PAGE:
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Rotation and Nutation of a wobbly Earth

Project description

Advanced orientation models could help us navigate with unprecedented, sub-centimetre accuracy

Relying on Earth’s rotation for timekeeping and navigation has given way to more advanced technologies such as atomic clocks and GPS, which offer greater precision. GPS relies on two reference frames: the terrestrial, which is fixed relative to Earth, and the celestial, which is immobile in space. However, mass redistributions and gravitational pull from the Sun and Moon can cause irregularities in Earth’s rotation and orientation. Geodesists and geophysicists use observations to measure these changes and techniques such as precession and nutation to improve Earth’s orientation models. The ERC-funded RotaNut project will improve Earth’s orientation models at a sub-centimetre level by identifying additional physics of our planet’s interior and coupling mechanisms at the liquid core boundaries.


The rotation of the Earth has long been used as a measure of time, and the stars as reference points to determine travellers’ whereabouts on the globe. Today, precise timescales are provided using atomic clocks and precise positioning is determined using geodetic techniques such as GPS grounded on two reference frames: the terrestrial frame, fixed relative to the Earth and rotating synchronously with the planet, and the celestial frame, which is immobile in space, where the artificial satellites such as those of GPS are moving. The relationship between these frames is complicated by the fact that the rotation and orientation of the Earth is subject to irregularities induced by global mass redistributions with time and external forcing such as the gravitational pull of the Sun and the Moon. With the advance of observation precision, the causes of Earth orientation changes are progressively being identified by geodesists and geophysicists. The term ‘precession’ describes the long-term trend of the orientation of the axis of spin, while ‘nutation’ is the name given to shorter-term periodic variations, which are the prime focus of the present project. The rotation axis of the Earth is moving in space at the level of 1.5km/year due to precession and has periodic variations at the level of 600 meters as seen from space in a plane tangent to the pole. The present observations allow scientists to measure these at the sub-centimetre level enabling them to identify further physics of the Earth’s interior to be taken into account in the Earth orientation models such as the coupling mechanisms at the boundary between the liquid core and the viscoelastic mantle, as well as many other factors (sometimes not yet definitely identified). The proposed research will address many of these and will result in the development of improved global orientation of the Earth with an unprecedented accuracy - at the sub-centimetre level.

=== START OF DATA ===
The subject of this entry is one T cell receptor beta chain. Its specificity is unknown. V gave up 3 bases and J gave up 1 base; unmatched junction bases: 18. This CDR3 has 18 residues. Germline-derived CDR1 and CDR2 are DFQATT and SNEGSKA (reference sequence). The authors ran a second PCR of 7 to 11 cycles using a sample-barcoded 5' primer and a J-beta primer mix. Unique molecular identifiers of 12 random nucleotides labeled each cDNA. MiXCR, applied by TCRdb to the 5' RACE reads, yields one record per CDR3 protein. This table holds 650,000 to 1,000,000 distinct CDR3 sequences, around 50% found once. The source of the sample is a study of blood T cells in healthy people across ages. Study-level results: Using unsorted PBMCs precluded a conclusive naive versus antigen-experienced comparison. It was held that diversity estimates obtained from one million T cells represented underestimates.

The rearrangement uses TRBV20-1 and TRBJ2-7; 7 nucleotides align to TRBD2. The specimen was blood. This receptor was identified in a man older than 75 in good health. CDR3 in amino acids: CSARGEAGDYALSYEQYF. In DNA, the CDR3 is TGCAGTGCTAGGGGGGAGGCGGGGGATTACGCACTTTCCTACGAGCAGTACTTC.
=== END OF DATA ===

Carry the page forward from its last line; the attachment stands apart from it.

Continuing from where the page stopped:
Host institution

Net EU contribution
€ 2 500 000,00
Avenue Circulaire 3
1180 Bruxelles / Brussel

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Région de Bruxelles-Capitale/Brussels Hoofdstedelijk Gewest Région de Bruxelles-Capitale/ Brussels Hoofdstedelijk Gewest Arr. de Bruxelles-Capitale/Arr. Brussel-Hoofdstad
Activity type
Research Organisations
Total cost
€ 2 500 000,00

Beneficiaries (1)